The Saccharomycetes belong to that division of the Thallophyta called the Hyphomycetes or Fungi (q.v.).
Thallophyta are the most lowly organized plants and include a great variety of forms, the vegetative portion of which consists of a single cell or a number of cells forming a more or less branched thallus.
The Bryophyta and Pteridophyta have sprung from the higher Thallophyta, and together form the larger group Archegoniatae, so-called from the form of the organ (archegonium) in which the egg-cell is developed.
Thallophyta.The simplest members of both the Algae and the Fungi (q.v.) (the two divisions of the Thailophyta, which is the lowest of the four great groups into which the plant-kingdom is divided) have their bodies each composed of a single cell.
Moreover, had the evolution of plants proceeded along the line of adaptation, the vegetable kingdom could not be subdivided, as it is, into the morphological groups Thallophyta, Bryophyta, Pteridophyta, Phanerogamia, but only into physiological groups, Xerophyta, Hygrophyta, Tropophyta, &c.
The development of the compound microscope rendered possible the accurate study of their life-histories; and the publication in 1851 of the results of Wilhelm Hofmeister's researches on the comparative embryology of the higher Cryptogamia shed a flood of light on their relationships to each other and to the higher plants, and supplied the basis for the distinction of the great groups Thallophyta, Bryophyta, Pteridophyta and Phanerogamae, the last named including Gymnospermae and Angiospermae.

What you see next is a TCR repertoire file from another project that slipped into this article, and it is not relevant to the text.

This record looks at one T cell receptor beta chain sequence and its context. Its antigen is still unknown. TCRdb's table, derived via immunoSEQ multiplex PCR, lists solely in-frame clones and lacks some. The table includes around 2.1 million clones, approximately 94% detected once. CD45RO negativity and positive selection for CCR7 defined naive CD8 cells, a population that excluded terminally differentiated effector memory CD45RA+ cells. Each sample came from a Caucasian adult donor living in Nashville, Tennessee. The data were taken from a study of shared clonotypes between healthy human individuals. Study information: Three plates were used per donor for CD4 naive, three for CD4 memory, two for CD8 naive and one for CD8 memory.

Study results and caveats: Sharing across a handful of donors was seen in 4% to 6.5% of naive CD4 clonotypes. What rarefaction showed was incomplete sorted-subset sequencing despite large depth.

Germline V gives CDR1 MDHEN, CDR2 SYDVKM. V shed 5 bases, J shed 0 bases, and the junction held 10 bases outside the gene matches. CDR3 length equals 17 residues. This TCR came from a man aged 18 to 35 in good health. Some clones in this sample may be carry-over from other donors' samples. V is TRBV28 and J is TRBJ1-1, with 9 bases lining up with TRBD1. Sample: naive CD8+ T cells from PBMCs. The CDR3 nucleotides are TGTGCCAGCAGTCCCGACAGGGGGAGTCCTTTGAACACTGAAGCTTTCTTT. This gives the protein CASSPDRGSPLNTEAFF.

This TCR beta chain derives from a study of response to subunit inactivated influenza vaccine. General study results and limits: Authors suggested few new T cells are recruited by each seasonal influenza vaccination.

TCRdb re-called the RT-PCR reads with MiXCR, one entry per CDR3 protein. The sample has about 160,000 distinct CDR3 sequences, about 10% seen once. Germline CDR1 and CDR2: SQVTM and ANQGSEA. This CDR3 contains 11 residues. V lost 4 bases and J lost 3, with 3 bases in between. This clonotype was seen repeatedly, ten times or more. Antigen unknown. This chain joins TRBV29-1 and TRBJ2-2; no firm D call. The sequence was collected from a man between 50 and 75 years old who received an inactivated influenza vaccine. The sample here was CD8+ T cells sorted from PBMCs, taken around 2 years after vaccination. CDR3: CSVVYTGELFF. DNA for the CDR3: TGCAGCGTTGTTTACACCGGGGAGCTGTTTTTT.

Fungi Algae Bryophyta Pteridophyta Phanerogamia Gymnosperms Angiosperms Algae in this wide sense may be briefly described as the aggregate of those simpler forms of plant life usually devoid, like the rest of the Thallophyta, of differentiation into root, stem and leaf; but, unlike other Thallophyta, possessed of a colouring matter;.
It is true that certain Bryophyta (Marchantiaceae, Anthoceroteae) possess a thalloid structure similar to that of Thallophyta, and are at the same time possessed of the colouring matter of the Green Algae.
Similarly, while Diatomaceae may be excluded from among Phaeophyceae, though retained among algae, the Cryptomonadaceae and Peridiniaceae, like Euglena and other Chlorophyceae, may be excluded from Thallophyta and ranged among the flagellate Protozoa.
And since this rule has been found to hold good for all the archegoniate series and also for the flowering plants where, however, the gametophyte generation has become so extremely reduced as to be only with difficulty discerned, it is natural that when alternation of generation is stated to occur in any group of Thallophyta it should be required that the cytological evidence should support the view.